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Tipping point has been reached
The economic whirlwind in 2020 and 2021 has effectively created its own cycle: a very short and sharp reopening cycle has occurred within the longer, traditional business cycle, and it’s not clear how these forces will mingle throughout 2022. Most of the headwinds though relate to the reopening cycle.
In the wake of a sharp recovery, as restrictions were lifted and initially aided by easy base effects, growth was always bound to slow. That tipping point has been reached and will continue through 2022, but we think that the overall balance of risks will tilt towards a soft landing rather than a hard one.
A range of risks
The primary risks at the moment are slower earnings growth, higher inflation and interest rates, disrupted supply chains, high debt levels and the regulatory storm in China. Some of these risks are more transitory, while others have the potential to become structural headwinds. For example, strong demand for certain goods and services driven by the economic reopening and supply chain bottlenecks are transitory, but wage inflation and climate change policies could be tenacious drivers of inflation.
Covid-19 is turning into a more persistent drag on growth; vaccines are proving effective in breaking the link between infections and hospitalisations but not in stopping cases altogether - the virus is here to stay. And just as growth is slowing down, policy support is starting to be rolled back.
The withdrawal of policy accommodation will be a delicate balancing act for most central banks including the Federal Reserve, whose credibility will be regularly tested by the market. Investors will have to assess the Fed’s commitment to its new flexible average inflation targeting framework (FAIT) if prices keep rising. We expect interest rates to rise around the world throughout 2022, but this should not pose too much of a problem for equities as long as we remain in a world of historically low (and negative) real yields with low nominal rates.
The bigger risks for equity markets are high valuations and narrow leadership. Valuation multiples are high, but not unprecedented considering the limited alternatives. Valuations are, however, near the top end of the spectrum on several measures, which could invite a correction. Market leadership is concentrated in a small group of stocks and any weakening of sentiment could lead to a rotation at the expense of mega cap names.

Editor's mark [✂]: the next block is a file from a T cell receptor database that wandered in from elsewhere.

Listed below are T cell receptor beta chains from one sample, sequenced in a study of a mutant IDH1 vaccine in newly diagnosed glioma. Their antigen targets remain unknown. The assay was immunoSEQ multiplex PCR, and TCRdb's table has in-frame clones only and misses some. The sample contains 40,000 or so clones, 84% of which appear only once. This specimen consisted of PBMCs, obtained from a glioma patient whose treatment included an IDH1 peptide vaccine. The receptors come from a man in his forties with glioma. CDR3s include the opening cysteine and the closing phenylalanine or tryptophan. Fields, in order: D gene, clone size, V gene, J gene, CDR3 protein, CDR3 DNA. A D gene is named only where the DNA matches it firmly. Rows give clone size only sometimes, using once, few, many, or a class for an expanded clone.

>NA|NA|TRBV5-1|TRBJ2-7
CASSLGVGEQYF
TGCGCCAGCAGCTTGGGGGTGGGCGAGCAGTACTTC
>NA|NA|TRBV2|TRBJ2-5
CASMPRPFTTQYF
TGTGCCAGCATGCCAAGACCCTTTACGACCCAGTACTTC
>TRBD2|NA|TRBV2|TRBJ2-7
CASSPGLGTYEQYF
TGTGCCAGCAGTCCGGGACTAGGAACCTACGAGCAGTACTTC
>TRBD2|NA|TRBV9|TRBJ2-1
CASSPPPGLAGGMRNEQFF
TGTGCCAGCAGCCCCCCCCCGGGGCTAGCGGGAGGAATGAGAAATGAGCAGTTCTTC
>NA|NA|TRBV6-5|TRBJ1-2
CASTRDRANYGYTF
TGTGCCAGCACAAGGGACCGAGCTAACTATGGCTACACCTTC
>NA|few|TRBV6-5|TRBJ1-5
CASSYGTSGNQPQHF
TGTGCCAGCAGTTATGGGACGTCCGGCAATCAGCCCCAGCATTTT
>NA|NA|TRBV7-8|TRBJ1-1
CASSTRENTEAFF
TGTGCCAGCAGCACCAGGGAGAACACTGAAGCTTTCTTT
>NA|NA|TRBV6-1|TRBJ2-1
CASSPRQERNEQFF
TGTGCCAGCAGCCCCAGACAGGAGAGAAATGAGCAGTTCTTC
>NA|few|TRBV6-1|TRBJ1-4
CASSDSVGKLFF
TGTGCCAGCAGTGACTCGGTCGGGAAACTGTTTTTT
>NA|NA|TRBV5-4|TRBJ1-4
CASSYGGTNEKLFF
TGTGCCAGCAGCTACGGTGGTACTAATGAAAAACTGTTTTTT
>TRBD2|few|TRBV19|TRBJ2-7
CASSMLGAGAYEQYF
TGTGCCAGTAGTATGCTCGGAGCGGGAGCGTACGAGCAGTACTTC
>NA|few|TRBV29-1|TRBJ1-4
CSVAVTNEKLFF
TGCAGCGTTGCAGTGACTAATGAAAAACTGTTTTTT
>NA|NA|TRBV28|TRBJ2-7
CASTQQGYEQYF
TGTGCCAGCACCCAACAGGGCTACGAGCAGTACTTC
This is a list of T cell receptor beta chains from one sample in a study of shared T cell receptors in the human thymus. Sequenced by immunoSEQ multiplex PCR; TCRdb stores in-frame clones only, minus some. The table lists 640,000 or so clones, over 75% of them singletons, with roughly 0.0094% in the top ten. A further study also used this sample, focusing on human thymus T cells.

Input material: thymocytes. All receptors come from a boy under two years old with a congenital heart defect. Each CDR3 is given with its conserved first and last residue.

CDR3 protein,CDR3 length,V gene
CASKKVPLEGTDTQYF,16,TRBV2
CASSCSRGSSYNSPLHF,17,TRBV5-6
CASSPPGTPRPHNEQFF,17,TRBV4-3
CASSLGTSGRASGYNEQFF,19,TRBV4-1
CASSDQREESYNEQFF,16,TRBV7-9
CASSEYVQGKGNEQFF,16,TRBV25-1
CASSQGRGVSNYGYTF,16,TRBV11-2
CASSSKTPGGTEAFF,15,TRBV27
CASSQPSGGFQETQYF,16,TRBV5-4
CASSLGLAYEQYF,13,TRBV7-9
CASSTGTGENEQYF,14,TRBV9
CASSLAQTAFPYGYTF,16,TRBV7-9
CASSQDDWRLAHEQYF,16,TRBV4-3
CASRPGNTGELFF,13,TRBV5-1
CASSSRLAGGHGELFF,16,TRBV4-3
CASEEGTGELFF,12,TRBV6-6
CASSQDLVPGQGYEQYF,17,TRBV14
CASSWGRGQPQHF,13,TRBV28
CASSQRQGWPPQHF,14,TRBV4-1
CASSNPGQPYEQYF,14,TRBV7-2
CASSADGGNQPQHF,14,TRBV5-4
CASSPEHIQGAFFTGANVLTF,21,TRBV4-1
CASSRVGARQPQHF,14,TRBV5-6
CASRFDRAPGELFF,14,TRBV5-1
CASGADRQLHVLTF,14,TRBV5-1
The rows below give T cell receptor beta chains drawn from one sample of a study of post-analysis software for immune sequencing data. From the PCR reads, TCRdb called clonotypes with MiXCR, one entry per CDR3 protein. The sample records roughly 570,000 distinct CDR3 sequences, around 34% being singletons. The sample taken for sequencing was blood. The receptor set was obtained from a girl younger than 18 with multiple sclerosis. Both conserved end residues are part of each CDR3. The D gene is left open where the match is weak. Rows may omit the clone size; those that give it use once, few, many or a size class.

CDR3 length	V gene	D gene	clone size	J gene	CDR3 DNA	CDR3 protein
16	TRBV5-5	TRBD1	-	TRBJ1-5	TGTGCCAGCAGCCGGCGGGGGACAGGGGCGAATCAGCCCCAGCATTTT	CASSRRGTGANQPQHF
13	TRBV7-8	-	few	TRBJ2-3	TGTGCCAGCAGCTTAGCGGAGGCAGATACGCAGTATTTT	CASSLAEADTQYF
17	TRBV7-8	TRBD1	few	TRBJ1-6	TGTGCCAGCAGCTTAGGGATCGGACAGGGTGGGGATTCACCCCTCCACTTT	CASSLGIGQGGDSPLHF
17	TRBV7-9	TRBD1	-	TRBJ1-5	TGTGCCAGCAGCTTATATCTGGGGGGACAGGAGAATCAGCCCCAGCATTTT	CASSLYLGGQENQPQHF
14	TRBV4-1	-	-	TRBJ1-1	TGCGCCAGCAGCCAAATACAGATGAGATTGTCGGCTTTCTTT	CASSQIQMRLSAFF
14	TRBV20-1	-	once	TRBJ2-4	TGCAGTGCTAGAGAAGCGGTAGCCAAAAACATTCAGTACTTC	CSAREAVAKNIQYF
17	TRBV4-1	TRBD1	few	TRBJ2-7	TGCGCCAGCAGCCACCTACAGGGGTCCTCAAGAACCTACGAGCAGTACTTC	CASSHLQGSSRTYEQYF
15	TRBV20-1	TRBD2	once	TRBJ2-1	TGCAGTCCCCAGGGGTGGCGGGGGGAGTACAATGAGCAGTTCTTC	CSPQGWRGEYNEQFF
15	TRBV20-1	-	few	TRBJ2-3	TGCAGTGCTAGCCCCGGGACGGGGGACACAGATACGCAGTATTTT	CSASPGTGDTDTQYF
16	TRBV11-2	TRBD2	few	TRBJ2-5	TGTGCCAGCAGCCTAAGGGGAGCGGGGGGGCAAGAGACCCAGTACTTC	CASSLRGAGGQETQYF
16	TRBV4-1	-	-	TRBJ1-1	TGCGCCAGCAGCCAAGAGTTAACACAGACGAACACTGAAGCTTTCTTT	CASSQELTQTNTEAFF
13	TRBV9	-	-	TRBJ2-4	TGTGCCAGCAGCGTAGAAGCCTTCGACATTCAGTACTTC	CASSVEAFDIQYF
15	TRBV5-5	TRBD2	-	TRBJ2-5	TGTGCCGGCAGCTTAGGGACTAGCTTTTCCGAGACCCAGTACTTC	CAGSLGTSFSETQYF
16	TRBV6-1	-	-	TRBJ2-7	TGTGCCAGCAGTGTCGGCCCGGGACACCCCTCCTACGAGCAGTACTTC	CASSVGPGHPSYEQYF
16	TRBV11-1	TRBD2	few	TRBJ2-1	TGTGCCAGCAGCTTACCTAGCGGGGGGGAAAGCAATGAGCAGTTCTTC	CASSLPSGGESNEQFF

Investors should also monitor the trajectory of China. Not only is it a big market in its own right but it was also among the first in and first out of lockdowns, and the first major market to show signs of earnings fatigue. Its performance in the coming months may indicate how things will play out in developed markets.
Sustainability is going to be a test for much of the market in 2022. With commodity prices elevated, there is likely to be a performance drag for high ESG performers and a temptation to compromise on sustainability considerations in order to benefit from high energy prices.
Investors who pick the better operators within the energy sector or those showing the most potential to transition to net zero, as opposed to shunning the industry altogether, may have an advantage because their engagement often encourages positive corporate behaviour while avoiding skewed portfolios with concentrated risks. This approach also complements a bottom-up investment strategy.
Building resilience into portfolios
A soft landing appears to be the most likely outcome for equities in 2022. Nonetheless, given the confluence of risks, we think it prudent to build more robust portfolios with a quality bias, limited leverage and not too much exposure to China. There is a stronger-than-usual fear of being disappointed, so we would avoid regions that are priced to perfection and highly dependent on growth.
We are selective within value stocks, preferring cyclical and industrial names but remaining cautious on banks. It’s still uncertain whether there will be a lasting rebound in bank stocks given their exposure to a potential default cycle if rates rise and the fact that real rates continue to be negative.
We are also cautious about growth stocks with the most expensive valuations, such as high-end technology and software. Instead we prefer tech opportunities in emerging markets, where good value has emerged following market corrections in 2021.